One of the world’s renowned graphic designers, Makoto Saito blurs iconic images by applying small drops of paint of contrasting colors. This culminates into an outburst of colors that reveal the subject’s state of mind. As Saito said, “What I’m thinking now is, I would like to express not just the pretty surface of things, but also the internalized ugly parts as well.” Saito is a graphic designer, a poster designer, and an artist.
The pieces shown below are part of an on-going show at Whitestone Gallery in Taipei titled I Love Taiwan (Part 3).
You can see more of his works on Artsy.
Makoto Saito 是世界上最有名的平面設計師之一，他利用壓克力油漆小滴小滴地地在著名的圖像上，來模糊圖像，藉由突出豐富的顏色，呈現出主題的心涵。Saito說：「我在想，我想要做的是不僅要表達事物美麗的表面，而且要表達他內在醜陋的部分。」除了平面設計以外，Saito也是海報設計師和藝術家。
Portrait of Jean-Michel Basquiat X (2012), Oil ink and acrylic on canvas, 195.7 x 160.4 cm
Portrait of B.B. (2014), Oil on canvas, 170 x 175 cm
Tsuyoshi Maekawa was a member of the Gutai Art Association, a Japanese avant-garde group that was formed after the Second World War in 1954. Gutai, which literally means “concrete”, was formed to raise awareness that art is a manifestation of spiritual freedom. And this freedom is evident in Maekawa’s abstract paintings. His paintings consist of drips and splashes of paint, which reminds me of action paintings. To add texture and dimension, the artist adds burlap or hessian fabric, a woven fabric usually made from skin of the jute plant.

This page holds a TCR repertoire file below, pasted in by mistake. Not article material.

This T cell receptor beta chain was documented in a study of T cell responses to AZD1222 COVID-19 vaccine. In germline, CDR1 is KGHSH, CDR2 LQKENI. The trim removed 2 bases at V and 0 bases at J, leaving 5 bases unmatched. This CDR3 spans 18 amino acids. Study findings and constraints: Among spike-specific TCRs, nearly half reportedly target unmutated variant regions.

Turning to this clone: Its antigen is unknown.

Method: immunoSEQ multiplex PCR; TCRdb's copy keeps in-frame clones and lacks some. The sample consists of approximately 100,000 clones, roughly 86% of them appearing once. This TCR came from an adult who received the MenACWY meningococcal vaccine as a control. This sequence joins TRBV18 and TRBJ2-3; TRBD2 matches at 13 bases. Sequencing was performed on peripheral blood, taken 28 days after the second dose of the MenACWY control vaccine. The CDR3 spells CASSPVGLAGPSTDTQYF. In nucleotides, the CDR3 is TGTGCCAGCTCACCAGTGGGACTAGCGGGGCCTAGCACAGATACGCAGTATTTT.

The pieces collected here are included in an ongoing show titled I Love Taiwan (Part 3) at Whitestone Gallery, in Taipei.
You can view more of his works on Artsy.
Tsuyoshi Maekawa是日本具體美術館協會(Gutai Art Association)的成員，這個協會是1954年第二次世界大戰後成立的前衛主義，Gutai日文的意思是”具體”，協會是為了提升藝術是精神自由的表現意識而成立的，這個“自由”在Maekawa的抽象畫中是很明顯的，他的畫作中同時有水滴樣式和飛濺的油漆，讓我聯想到行動繪畫藝術。為了增加質感和維度，藝術家在畫布上貼上了粗麻布，然後在上面刷油漆，粗麻布是一種織物通常由黃麻皮做的。
Untitled 141258 (1999), Oil, burlap on canvas, 230 x 185 cm
Untitled (1999), Oil, burlap on canvas, 230 x 185 cm